Game 2 Hero: Patrik Elias

Game 2 Goat: Jeff Carter

Dan’s Three Stars of the Game:

#1 – Patrik Elias (NJ) – 3 assists (3)

#2 – Dainius Zubrus (NJ) – gw goal (1)

#3 – Zach Parise (NJ) – sh goal (1), assist (2)

Dan Rice covers the New Jersey Devils & NHL for NYCSportsnetwork.com, & contributes to IslesNation.com. He can be reached at drdiablo321@yahoo.com.

Devils-Flyers Preview

The New Jersey Devils will square off against their division-rivals the Philadelphia Flyers in the opening round of the Stanley Cup playoffs beginning on Wednesday night at Prudential Center. The two teams have met three prior times in the postseason: New Jersey beat Philadelphia in the 1995 (six games) and 2000 Eastern Conference Finals (seven games) and the Flyers bested the Devils in five games in 2004’s opening round.

This past season, Philly dominated the Devils during the six-game season series with a 5-1 edge (outscoring them 20-13), but struggled to make the postseason — qualifying on the season’s final day. “For us it means nothing, for them it means everything; that’s the way you look at those things,” said New Jersey captain Jamie Langenbrunner of the one-sided season series. “They obviously had our number during the regular season, they did things that took us off our game — we’re going to have to address that, we’re going to have to understand the way they play and play accordingly.

Offense: Both teams are filled with goal-scorers who can get hot and carry their teams to a series win. New Jersey’s top two lines will contain any combination of Zach Parise, Travis Zajac, Langenbrunner, Patrik Elias, Ilya Kovalchuk and Dainius Zubrus, while Philadelphia will roll out the likes of Mike Richards, Jeff Carter, Danny Briere, Scott Hartnell, Simon Gagne and Claude Giroux. Both teams also have valuable grinders who could turn out to be the unsung heroes in this series – look for David Clarkson (Devils) and Ian Laperierre (Flyers) to both have an impact at some point during the series.

Edge: Even. As I stated, both teams have some serious firepower when clicking on all cylinders so it will be interesting to see which team (if any) struggles to find their goal scoring touch.

Defense: The Devils have played with a so-called ‘no-name’ defense corps since Brian Rafalski departed for Detroit, but this season they allowed the fewest goals in the entire NHL (191) and they did while their best defenseman (Paul Martin) missed 59 games. The Flyers have a collection of nasty blueliners (Chris Pronger, Braydon Coburn) and talented (Kimmo Timonen, Matt Carle) that are all tough to play against. “It’s going to be tough, it doesn’t matter who you play; it’s going to be a tough series,” said Clarkson after learning his Devils would tangle with the Flyers. “A team like that, you know you’re going into war and that’s what we’re going to do in here. We’re going to play team hockey, play great defensively and give everything we have every night.”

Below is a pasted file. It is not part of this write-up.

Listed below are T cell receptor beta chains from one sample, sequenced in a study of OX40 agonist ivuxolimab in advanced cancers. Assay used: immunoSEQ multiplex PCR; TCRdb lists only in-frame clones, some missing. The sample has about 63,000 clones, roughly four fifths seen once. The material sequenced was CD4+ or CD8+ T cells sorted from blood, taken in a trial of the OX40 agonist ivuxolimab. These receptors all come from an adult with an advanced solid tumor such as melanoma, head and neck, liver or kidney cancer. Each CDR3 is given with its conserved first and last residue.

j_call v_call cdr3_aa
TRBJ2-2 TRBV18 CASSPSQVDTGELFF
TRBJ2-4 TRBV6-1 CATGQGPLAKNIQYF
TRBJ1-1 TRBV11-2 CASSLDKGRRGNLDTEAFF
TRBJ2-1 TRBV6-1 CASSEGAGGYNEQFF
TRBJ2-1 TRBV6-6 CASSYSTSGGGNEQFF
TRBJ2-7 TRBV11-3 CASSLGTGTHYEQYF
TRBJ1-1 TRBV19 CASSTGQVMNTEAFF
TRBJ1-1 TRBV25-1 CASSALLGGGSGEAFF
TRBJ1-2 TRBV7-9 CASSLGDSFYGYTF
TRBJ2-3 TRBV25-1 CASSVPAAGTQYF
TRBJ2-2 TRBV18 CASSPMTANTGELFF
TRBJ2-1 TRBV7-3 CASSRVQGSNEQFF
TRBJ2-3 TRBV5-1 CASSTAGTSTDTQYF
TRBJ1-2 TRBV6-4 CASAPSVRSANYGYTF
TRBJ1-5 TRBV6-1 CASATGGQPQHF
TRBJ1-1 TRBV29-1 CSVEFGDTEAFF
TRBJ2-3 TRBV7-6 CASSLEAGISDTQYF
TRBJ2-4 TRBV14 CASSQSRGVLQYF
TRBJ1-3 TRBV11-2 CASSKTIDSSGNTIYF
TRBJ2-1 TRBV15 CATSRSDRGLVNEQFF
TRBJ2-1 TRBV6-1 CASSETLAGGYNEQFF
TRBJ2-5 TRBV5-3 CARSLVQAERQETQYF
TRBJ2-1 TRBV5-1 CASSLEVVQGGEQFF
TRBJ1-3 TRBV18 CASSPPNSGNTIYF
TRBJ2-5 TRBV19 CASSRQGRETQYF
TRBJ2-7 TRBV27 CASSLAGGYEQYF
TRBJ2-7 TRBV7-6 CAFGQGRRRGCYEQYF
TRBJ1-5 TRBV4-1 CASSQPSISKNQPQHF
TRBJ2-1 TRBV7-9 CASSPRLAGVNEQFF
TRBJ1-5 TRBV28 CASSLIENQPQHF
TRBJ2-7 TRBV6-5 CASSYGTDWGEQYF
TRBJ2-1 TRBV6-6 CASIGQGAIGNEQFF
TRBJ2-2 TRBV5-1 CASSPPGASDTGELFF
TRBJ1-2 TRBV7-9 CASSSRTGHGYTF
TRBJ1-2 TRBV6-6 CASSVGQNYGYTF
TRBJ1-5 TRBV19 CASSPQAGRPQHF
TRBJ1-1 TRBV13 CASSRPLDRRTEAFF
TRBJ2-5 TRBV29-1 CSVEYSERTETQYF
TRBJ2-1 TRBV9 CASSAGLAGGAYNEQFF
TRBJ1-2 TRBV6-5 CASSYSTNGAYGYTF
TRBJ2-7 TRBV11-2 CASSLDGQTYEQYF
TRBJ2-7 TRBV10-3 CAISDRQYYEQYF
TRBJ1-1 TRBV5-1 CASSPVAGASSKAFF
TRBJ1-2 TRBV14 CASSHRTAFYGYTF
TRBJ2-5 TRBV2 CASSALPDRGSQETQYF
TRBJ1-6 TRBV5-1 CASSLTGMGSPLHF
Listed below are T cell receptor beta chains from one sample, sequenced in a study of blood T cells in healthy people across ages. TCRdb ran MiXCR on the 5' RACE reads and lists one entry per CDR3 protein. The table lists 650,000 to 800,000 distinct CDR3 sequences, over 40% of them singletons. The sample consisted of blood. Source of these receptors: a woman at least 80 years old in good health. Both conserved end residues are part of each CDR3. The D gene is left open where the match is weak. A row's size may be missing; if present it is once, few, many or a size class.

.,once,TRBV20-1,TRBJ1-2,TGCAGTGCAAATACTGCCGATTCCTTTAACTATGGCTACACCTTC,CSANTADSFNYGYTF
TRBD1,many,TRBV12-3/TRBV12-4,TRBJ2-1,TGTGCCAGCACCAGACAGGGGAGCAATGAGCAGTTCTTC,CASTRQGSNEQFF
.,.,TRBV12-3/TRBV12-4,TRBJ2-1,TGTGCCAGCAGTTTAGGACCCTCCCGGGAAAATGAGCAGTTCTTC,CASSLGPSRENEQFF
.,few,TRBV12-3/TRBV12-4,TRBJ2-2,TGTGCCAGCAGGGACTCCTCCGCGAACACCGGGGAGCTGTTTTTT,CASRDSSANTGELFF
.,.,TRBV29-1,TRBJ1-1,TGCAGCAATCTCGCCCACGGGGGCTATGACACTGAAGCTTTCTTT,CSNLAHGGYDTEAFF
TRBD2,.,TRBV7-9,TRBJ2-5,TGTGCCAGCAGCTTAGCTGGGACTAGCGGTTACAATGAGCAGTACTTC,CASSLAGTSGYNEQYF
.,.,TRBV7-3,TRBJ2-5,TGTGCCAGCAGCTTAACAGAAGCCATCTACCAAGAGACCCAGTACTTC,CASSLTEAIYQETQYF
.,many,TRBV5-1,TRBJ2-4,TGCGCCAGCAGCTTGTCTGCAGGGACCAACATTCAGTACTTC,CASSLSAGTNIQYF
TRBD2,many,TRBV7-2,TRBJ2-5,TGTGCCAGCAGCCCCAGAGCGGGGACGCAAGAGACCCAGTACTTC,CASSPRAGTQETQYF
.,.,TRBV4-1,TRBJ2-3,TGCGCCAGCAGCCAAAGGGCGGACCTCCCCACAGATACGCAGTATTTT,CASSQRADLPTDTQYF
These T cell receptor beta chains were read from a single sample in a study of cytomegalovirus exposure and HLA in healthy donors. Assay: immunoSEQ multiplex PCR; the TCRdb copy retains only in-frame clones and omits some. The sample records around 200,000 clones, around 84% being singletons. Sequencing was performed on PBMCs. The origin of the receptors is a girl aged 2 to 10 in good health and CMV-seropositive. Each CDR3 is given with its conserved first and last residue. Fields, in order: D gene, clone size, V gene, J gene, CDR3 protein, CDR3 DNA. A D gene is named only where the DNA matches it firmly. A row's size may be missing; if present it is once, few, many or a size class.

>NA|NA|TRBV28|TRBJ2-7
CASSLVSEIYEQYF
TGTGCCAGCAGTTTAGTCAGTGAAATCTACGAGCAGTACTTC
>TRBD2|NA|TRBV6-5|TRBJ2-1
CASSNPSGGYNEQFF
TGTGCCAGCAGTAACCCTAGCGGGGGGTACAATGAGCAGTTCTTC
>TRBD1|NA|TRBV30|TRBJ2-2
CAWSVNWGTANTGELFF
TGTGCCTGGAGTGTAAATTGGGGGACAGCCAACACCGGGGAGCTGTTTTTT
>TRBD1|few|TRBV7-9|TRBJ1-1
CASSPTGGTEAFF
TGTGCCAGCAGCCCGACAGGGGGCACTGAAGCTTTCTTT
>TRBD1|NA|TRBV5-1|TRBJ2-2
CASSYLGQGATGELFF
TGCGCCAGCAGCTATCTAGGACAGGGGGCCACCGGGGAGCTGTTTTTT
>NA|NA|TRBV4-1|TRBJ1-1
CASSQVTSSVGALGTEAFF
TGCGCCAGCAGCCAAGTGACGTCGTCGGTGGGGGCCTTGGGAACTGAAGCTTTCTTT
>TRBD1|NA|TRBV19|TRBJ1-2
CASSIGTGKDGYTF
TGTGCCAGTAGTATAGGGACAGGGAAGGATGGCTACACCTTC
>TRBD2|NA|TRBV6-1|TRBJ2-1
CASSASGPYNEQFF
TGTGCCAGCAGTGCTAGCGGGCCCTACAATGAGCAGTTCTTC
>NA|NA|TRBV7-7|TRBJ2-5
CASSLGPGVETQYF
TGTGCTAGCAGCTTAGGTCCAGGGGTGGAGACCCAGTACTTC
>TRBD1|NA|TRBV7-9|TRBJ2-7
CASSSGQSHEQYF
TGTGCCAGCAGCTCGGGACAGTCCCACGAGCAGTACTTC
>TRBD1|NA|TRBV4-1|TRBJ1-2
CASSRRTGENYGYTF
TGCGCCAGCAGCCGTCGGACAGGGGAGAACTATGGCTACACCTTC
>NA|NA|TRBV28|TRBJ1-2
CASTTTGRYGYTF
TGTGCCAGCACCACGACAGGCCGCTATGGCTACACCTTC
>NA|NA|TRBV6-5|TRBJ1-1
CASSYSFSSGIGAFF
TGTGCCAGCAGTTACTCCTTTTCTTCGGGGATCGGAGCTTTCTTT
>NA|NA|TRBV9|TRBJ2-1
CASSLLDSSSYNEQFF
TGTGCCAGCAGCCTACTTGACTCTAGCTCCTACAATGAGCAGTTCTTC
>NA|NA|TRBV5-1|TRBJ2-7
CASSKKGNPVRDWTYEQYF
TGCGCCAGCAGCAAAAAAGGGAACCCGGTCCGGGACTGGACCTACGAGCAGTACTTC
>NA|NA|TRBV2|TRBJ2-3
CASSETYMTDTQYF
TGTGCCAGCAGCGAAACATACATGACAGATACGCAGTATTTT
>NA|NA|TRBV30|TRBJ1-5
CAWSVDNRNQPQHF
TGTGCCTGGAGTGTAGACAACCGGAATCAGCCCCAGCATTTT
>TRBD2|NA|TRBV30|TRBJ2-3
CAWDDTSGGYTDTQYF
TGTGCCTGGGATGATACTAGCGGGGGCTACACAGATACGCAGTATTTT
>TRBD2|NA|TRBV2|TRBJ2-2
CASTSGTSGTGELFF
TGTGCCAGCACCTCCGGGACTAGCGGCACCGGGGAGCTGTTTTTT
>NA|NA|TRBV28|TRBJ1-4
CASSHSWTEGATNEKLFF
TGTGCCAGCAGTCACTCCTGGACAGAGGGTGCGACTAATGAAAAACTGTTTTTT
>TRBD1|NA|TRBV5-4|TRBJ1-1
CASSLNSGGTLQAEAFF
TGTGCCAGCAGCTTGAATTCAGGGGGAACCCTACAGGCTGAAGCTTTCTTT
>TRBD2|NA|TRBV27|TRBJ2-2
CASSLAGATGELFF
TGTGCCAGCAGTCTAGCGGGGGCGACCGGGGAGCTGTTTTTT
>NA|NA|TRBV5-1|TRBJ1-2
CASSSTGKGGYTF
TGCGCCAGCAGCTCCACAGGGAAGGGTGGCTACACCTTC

The biggest questions facing each squad will be what kind of impact will Andy Greene and Martin Skoula have for New Jersey and will Pronger be able to stay out of the penalty box for the Flyers.

Edge: Philly. Even if the Devils survive this round, chances are that Parise, Kovalchuk and Elias may be worn down from having to deal with Pronger for possibly seven games.

Goaltending: Martin Brodeur and Brian Boucher last met in the playoffs in 2000 when the Devils rallied from a 3-1 series deficit to beat Boucher and the Flyers at Philadelphia in Game 7. Since then Brodeur has appeared in 92 playoff contests and Boucher has only been in four. Brodeur comes into the series maybe as hot as he’s ever been to close a regular season — surrendering only seven goals over seven games, including back-to-back shutouts. Boucher (4-6-1 in last eleven starts) is basically the only goalie left standing in Philly’s crease after injuries to Ray Emery and Michael Leighton, so if he goes down the Flyers will be in deep trouble.

Edge: New Jersey. Brodeur is hot and Boucher, despite winning two of the final three games, is not.

Intangibles: The Flyers come into the series with the NHL’s third best power play (21.5%) and their penalty killers ranked 11th (83.0%). The Devils finished 11th on the PP (18.7%) and the least-penalized team in the league finished 13th on the PK (82.8%). Both coaches — Jacques Lemaire (1995 with NJ) and Peter Laviolette (2006 with Carolina) — have won a Stanley Cup, so they both know what it is going to take to guide their teams to the where they want to be. New Jersey has more experience as far as rings go, but Philadelphia has had more recent success during the postseason.

Edge: Even. The specialty teams will be a wash, but if the Flyers take reckless penalties (as they are known to do) the Devils will have to capitalize to take control of the series.

Prediction: New Jersey in 6. This will be a hard-hitting, nasty series that will leave many players on both sides battered and bruised. “It’s going to be very intense games. I know it’s a big rivalry and the rivalry is going to continue,” said Kovalchuk. I believe Brodeur will steal a game (for the first time since ‘03) in Philly and avoid sending the series back to the Rock for a Game 7.

Dan Rice covers the New Jersey Devils & NHL for NYCSportsnetwork.com. He can be reached at drdiablo321@yahoo.com.